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Holsey v. Stellner

United States District Court, D. Oregon, Portland Division

April 27, 2018

ERICK HOLSEY, Plaintiff,
RICHARD STELLNER, individually, and CLASTSKANIE RURAL FIRE PROTECTION DISTRICT, an incorporated Special District, Defendants.


          Youlee Yim You United States Magistrate Judge


         Plaintiff Erick Holsey (“Holsey”) has brought suit against the Clatskanie Rural Fire Protection District (“CRFPD”) and a Human Resources consultant employed by CRFPD, Richard Stellner (“Stellner”). Holsey's claims turn on the process used to deny him the position of Assistant Fire Chief in late 2015 and early 2016. He alleges two claims against both defendants under 42 USC § 1983, one for injunctive relief (First Claim) and one for damages (Second Claim), as well as a claim against CRFPD for violation of Oregon's veterans' preference laws under ORS 408.225-.237 (Third Claim). Holsey seeks past and future economic damages of at least $5, 000 per month, $300, 000 in non-economic damages, and “deterrence damages” in an amount to be proven at trial. Compl. 12, ECF #1.

         This court has federal question jurisdiction over Holsey's two constitutional claims under 28 USC § 1331, and supplemental jurisdiction over Holsey's statutory claim pursuant to 28 USC § 1367(a).

         Defendants have filed a Motion for Summary Judgment (ECF #11), seeking summary judgment against all three of Holsey's claims. For the reasons that follow, the motion should be granted in part and denied in part.


         A party is entitled to summary judgment if the “movant shows that there is no genuine dispute as to any material fact and the movant is entitled to judgment as a matter of law.” FRCP 56(a). The moving party has the burden of establishing the absence of a genuine dispute of material fact. Celotex Corp. v. Catrett, 477 U.S. 317, 323 (1986). “When judging the evidence at the summary judgment stage, the district court is not to make credibility determinations or weigh conflicting evidence, and is required to draw all inferences in a light most favorable to the nonmoving party.” Musick v. Burke, 913 F.2d 1390, 1394 (9th Cir. 1990); see also Anderson v. Liberty Lobby, Inc., 477 U.S. 242, 255 (1986) (“The evidence of the nonmovant is to be believed, and all justifiable inferences are to be drawn in his favor.”). Although “[c]redibility determinations, the weighing of the evidence, and the drawing of legitimate inferences from the facts are jury functions, not those of a judge . . . ruling on a motion for summary judgment, ” the “mere existence of a scintilla of evidence in support of the plaintiff's position [is] insufficient . . . .” Anderson, 477 U.S. at 252, 255. “Where the record taken as a whole could not lead a rational trier of fact to find for the non-moving party, there is no genuine issue for trial.” Matsushita Elec. Indus. Co. v. Zenith Radio Corp., 475 U.S. 574, 587 (1986) (citation and quotation marks omitted).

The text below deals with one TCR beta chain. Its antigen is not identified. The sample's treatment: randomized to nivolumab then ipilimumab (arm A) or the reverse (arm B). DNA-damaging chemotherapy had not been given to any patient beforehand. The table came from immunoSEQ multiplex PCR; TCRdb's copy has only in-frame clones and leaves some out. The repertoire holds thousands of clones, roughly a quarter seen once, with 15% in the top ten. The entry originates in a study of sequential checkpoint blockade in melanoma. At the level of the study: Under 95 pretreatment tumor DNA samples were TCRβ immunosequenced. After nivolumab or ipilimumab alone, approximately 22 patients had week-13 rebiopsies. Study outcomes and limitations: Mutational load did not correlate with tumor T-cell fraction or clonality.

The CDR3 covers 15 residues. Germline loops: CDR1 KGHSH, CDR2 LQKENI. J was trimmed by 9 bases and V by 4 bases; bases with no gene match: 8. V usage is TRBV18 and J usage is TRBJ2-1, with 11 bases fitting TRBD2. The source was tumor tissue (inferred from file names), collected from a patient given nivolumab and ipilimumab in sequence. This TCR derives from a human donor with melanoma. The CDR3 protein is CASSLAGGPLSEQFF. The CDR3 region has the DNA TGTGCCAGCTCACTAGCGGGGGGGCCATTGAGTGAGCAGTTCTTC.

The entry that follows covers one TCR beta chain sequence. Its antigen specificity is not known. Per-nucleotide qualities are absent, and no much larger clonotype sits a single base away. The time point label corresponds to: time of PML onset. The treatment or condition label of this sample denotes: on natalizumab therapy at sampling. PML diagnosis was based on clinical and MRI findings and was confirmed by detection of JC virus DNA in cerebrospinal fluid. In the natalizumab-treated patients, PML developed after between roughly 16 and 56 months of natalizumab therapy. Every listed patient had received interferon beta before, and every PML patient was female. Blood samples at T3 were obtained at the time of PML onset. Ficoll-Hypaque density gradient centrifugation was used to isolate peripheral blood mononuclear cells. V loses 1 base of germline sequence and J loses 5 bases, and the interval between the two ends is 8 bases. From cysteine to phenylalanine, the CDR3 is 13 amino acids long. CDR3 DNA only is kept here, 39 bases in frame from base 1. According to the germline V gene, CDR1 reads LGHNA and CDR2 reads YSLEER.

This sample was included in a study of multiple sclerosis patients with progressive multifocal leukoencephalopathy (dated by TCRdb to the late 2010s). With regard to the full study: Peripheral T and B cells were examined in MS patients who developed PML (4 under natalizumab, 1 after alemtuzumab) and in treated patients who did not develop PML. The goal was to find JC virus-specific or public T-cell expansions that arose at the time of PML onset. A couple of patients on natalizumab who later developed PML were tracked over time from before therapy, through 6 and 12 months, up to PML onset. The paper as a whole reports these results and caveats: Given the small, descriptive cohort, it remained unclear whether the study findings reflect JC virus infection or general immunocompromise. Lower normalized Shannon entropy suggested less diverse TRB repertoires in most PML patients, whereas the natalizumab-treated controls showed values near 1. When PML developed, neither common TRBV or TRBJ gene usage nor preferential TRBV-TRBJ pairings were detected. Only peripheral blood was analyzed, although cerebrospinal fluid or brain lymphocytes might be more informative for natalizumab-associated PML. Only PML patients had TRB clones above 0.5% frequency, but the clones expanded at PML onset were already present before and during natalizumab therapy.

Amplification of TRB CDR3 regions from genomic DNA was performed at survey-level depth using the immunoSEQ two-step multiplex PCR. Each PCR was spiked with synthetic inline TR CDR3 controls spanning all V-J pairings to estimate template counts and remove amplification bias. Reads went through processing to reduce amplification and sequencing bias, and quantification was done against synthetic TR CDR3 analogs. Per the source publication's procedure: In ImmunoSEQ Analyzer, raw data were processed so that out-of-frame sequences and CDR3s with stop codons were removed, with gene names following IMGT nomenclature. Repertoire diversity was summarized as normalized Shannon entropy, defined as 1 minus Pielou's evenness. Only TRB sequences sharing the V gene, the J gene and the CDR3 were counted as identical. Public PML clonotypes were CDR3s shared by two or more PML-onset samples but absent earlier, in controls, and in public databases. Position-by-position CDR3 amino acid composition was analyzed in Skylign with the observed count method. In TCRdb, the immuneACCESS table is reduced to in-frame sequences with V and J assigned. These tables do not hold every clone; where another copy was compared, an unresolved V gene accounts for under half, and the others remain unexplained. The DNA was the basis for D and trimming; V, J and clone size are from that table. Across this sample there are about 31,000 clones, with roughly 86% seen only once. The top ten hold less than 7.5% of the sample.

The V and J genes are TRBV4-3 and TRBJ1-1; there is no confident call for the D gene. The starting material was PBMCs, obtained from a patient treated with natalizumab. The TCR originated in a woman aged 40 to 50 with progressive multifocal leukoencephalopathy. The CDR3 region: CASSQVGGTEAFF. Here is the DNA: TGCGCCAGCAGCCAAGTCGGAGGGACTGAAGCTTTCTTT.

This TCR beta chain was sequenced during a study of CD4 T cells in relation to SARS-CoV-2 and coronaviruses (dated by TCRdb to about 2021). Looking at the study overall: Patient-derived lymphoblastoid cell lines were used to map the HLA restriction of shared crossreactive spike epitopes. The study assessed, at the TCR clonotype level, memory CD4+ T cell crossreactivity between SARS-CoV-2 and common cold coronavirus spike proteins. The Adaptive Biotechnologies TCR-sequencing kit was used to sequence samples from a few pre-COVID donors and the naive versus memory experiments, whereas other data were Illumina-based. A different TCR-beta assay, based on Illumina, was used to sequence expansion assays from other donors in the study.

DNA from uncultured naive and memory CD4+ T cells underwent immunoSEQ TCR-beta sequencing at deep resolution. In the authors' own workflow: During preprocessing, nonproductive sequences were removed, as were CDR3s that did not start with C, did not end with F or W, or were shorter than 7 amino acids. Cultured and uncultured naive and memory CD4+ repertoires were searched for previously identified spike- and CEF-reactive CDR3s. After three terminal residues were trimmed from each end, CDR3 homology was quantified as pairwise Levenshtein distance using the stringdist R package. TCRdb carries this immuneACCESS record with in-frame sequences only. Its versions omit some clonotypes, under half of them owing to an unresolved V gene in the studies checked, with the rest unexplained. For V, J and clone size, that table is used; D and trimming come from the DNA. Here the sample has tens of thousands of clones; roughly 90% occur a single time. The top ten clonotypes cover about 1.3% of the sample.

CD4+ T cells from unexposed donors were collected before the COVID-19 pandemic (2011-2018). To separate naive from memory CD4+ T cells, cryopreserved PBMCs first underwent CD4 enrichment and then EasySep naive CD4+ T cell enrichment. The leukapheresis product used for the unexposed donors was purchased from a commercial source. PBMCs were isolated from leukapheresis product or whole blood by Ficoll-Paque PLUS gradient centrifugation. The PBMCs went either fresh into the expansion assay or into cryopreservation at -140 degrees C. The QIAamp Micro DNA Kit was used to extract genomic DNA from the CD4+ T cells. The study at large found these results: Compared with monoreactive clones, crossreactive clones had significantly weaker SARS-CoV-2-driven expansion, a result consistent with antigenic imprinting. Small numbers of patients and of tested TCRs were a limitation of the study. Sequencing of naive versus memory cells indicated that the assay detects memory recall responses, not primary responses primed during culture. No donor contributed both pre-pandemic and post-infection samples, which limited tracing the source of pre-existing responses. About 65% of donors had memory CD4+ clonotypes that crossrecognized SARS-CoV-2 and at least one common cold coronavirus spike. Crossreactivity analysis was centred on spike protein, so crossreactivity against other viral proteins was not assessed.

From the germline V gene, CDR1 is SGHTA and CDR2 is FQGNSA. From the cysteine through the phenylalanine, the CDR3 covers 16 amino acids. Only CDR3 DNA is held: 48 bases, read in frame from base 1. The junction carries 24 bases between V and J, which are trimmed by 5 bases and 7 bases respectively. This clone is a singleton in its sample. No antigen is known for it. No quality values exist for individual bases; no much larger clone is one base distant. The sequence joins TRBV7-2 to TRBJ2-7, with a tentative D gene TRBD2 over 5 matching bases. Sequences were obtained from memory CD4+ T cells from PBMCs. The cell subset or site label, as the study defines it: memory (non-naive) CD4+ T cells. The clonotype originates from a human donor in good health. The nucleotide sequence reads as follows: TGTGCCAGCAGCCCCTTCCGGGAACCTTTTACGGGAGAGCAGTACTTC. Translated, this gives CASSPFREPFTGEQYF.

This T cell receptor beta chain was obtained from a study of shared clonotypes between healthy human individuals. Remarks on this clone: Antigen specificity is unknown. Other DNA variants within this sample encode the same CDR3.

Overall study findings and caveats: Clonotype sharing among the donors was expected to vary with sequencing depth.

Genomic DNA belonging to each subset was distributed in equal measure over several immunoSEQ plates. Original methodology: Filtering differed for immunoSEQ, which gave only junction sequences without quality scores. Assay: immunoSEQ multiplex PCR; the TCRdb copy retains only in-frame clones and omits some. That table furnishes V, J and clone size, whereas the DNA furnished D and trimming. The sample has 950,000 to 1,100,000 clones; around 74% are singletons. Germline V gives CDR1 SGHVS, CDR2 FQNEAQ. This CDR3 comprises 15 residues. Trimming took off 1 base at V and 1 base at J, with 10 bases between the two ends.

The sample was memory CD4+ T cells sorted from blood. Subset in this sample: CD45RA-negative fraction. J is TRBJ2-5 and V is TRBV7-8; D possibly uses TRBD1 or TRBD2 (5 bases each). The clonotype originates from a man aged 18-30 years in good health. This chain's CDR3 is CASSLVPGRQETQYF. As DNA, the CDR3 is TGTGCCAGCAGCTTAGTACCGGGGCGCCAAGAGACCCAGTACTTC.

1. Proffered Facts

         Holsey is a service-connected disabled veteran under ORS 408.225(c). Joint Statement of Facts, ¶ 4, ECF #15. CRFPD is a public employer in accordance with ORS 408.225(e). Id. ¶ 3. Stellner is a human resources consultant who was hired by CRFPD. Id. ¶ 2.